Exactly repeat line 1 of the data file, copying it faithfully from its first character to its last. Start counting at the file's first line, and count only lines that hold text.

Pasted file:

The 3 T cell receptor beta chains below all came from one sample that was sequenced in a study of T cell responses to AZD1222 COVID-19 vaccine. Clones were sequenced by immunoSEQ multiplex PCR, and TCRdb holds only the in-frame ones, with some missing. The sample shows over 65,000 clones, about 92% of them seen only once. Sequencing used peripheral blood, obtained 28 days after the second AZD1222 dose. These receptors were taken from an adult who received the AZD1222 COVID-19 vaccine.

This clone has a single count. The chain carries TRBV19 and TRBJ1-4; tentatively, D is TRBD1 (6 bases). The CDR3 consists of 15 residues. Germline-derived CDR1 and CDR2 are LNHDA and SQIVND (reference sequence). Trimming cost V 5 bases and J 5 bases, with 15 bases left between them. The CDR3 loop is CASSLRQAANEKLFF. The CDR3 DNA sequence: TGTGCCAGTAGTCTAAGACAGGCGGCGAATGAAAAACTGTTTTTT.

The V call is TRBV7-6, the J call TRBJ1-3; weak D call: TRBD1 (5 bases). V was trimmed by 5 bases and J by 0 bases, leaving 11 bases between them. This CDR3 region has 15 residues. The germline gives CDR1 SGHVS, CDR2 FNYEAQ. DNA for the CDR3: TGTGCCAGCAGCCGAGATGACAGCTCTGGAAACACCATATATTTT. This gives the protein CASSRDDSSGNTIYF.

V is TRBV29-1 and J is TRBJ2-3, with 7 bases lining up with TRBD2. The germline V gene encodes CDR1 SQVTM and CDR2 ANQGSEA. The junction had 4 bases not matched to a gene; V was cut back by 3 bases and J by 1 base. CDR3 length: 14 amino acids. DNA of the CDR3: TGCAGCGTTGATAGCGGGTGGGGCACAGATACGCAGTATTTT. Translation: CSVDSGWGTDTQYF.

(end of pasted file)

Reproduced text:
The 3 T cell receptor beta chains below all came from one sample that was sequenced in a study of T cell responses to AZD1222 COVID-19 vaccine. Clones were sequenced by immunoSEQ multiplex PCR, and TCRdb holds only the in-frame ones, with some missing. The sample shows over 65,000 clones, about 92% of them seen only once. Sequencing used peripheral blood, obtained 28 days after the second AZD1222 dose. These receptors were taken from an adult who received the AZD1222 COVID-19 vaccine.